Schroders define value investing as “the art of buying stocks which trade at a significant discount to their intrinsic value. Value investors achieve this by looking for companies on cheap valuation metrics, typically low multiples of their profits or assets, for reasons which are not justified over the longer term. This approach requires a contrarian mindset and a long-term investment horizon. Over the last 100 years a value investment strategy has a consistent history of outperforming index returns across multiple equity markets.”

However, in the past ten years value has underperformed a growth investment style. This is perhaps not surprising given that, post the financial crisis, growth has been relatively anaemic so companies which have been able to demonstrate consistent earnings growth have been rewarded. There has also been a digital revolution such that growth companies like Amazon and Alphabet have grown rapidly and generated huge profits which they have reinvested in their own growth. Inflation and interest rates have been low which has disadvantaged traditional value sectors such as financials, commodities and energy.

In the recent sell-off, one could reasonably have expected less expensive, value-oriented shares to have held up better on the downside. Usually in bear markets investors sell expensive shares and hang onto the ones that have not done as well but many so-called value shares are in sectors which have borne the brunt of the economic fallout from the virus and it makes sense that shares in technology companies have fared relatively well. Value shares also include many companies which pay dividends and income funds typically fare better in falling markets as the income provides a cushion. However, during this downturn, the highest yielding companies have been among those which have performed worst and yesterday Shell cut its dividend for the first time since World War II.

Many commentators have pointed out that the valuation gap between growth and value is now greater than it was at the height of the 2000-2001 technology bubble, which is a cause for concern. On the other hand, Peter Hargreaves, founder of Hargreaves Lansdown, was quoted in the press yesterday as saying that traditional value investing is now an “outdated” strategy.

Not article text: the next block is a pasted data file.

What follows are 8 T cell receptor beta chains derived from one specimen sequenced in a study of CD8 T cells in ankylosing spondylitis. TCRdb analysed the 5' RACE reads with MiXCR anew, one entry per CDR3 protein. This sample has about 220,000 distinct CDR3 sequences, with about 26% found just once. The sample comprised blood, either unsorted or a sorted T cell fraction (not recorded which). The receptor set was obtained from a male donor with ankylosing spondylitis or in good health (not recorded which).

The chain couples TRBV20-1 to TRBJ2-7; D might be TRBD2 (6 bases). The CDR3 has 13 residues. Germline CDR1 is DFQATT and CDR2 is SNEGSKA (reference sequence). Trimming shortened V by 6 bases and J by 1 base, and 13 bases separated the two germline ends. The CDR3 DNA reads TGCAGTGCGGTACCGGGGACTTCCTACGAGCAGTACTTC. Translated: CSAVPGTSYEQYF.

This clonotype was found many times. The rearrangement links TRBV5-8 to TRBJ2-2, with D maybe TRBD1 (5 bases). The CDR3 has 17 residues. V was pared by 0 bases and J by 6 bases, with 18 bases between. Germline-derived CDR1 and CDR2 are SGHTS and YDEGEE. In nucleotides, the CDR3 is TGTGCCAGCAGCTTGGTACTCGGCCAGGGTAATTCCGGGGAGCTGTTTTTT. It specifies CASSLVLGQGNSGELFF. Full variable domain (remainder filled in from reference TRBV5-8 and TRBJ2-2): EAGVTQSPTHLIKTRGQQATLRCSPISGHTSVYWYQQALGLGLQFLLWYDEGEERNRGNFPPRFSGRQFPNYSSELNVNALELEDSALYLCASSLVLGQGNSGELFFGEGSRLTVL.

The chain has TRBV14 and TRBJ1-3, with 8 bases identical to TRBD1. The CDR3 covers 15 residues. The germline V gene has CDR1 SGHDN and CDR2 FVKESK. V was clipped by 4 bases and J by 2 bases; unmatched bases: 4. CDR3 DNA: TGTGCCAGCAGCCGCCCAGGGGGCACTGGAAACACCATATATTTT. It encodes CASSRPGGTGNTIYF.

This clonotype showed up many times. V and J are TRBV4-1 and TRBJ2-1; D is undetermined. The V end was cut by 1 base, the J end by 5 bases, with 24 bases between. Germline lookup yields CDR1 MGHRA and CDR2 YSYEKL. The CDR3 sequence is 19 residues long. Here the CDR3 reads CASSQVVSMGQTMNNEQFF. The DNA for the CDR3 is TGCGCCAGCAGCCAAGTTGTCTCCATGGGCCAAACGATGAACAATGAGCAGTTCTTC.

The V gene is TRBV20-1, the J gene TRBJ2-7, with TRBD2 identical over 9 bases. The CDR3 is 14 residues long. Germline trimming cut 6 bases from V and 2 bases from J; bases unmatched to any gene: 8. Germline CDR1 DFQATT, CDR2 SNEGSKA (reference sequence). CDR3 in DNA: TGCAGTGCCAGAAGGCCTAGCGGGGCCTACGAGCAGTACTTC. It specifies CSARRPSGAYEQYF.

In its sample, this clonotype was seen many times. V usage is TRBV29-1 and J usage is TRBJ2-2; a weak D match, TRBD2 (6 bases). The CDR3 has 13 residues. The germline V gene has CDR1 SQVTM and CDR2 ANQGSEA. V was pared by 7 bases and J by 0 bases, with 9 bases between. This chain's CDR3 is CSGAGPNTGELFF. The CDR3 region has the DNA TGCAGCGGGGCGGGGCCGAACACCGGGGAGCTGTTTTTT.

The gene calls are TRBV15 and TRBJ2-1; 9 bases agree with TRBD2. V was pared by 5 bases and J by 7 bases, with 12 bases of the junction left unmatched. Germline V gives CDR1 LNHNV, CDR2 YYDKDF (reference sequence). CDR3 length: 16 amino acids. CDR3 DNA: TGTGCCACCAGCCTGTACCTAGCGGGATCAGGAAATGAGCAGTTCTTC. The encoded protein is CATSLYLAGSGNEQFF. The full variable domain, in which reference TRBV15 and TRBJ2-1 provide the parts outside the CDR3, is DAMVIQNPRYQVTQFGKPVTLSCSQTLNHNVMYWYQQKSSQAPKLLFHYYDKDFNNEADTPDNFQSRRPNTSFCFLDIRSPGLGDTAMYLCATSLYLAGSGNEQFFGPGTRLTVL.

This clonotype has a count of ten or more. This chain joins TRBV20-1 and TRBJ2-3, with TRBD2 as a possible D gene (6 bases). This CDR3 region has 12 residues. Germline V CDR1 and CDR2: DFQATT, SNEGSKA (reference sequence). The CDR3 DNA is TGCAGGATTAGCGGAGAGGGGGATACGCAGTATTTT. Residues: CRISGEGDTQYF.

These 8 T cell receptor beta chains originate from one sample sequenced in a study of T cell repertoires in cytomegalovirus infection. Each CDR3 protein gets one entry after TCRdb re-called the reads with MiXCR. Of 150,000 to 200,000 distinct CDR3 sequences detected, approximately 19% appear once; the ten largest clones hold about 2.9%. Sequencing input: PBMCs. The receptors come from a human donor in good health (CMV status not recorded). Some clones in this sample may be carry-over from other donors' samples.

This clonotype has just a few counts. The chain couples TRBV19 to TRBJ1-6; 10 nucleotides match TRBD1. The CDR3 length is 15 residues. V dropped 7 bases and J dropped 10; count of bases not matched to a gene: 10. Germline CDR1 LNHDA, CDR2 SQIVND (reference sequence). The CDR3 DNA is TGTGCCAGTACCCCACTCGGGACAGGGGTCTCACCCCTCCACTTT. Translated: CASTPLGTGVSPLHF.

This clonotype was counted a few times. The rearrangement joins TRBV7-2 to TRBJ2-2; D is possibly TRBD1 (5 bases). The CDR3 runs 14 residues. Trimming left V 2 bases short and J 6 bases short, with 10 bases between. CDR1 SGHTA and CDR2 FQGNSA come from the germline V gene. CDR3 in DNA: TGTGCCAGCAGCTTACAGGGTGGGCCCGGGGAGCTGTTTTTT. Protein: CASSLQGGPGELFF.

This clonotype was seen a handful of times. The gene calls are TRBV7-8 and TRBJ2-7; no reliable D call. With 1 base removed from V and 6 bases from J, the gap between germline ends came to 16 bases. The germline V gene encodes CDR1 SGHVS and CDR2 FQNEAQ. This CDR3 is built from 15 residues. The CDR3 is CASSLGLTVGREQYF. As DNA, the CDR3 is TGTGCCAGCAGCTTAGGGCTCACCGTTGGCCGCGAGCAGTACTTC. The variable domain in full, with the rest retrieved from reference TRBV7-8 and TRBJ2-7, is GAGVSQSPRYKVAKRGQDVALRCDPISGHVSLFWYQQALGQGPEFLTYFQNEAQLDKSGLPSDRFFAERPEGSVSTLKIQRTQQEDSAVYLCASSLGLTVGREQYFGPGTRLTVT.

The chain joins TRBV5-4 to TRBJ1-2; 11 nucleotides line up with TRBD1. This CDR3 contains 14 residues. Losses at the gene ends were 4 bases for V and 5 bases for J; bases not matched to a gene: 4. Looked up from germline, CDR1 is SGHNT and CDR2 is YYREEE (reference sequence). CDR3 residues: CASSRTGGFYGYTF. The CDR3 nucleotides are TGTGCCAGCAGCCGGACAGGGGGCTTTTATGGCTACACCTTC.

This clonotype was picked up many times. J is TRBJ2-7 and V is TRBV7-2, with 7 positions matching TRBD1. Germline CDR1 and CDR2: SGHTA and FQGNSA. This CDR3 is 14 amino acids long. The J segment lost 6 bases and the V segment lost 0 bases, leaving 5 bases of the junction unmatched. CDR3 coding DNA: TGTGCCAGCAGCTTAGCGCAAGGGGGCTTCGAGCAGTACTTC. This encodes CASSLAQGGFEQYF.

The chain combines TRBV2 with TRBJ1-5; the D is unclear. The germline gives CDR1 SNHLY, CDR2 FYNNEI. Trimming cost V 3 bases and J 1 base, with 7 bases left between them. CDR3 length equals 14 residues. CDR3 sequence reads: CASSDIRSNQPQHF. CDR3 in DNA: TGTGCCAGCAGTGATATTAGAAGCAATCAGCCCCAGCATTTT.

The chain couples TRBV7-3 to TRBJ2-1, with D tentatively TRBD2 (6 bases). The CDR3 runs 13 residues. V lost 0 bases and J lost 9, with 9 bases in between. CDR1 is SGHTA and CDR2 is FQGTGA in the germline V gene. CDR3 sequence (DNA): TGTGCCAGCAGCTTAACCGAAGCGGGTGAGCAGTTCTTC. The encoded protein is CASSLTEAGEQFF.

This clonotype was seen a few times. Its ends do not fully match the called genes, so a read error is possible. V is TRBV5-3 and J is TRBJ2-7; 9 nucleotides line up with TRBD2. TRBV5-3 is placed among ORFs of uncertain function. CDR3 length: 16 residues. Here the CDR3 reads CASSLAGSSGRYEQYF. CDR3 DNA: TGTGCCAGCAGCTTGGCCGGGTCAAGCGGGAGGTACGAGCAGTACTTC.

We are loathed to say, “this time is different” and are very conscious that selling low and buying high rarely works as an investment strategy. So, it does not seem right to capitulate now and sell all your value-oriented investments. On the other hand, it does seem likely that investors will continue to pay premium prices for those companies which will not only survive this crisis but also benefit from it.

Perhaps a better way to think about it is to try to discern those companies which will survive, those which will thrive and those which will die. This cuts across sectors and geographies. It means that stock-picking, for those investors willing to pay the additional cost, can add value. There will be companies in each category where the price already reflects the future potential. The key is to identify those companies, whether they be in sectors traditionally thought of as growth or value, where there is scope for the share price to exceed current expectations. This is why in our recommendations to our clients we aim to include a spread of different investment styles. This means that at various points in time, the performance of different funds will look strong or weak on a relative basis but our hope is that, over time, these differences are smoothed out and each portfolio is able to meet a client’s investment objectives in a risk-adjusted way.

We hope that all our clients stay safe and well. We remain as committed as ever to maintaining our high levels of client service in these challenging times and would like to remind you that we are all available to speak with you on the phone/conference calls/video link, so please do get in touch if there is anything you would like to discuss further.

1st May 2020
RiverPeak Wealth Limited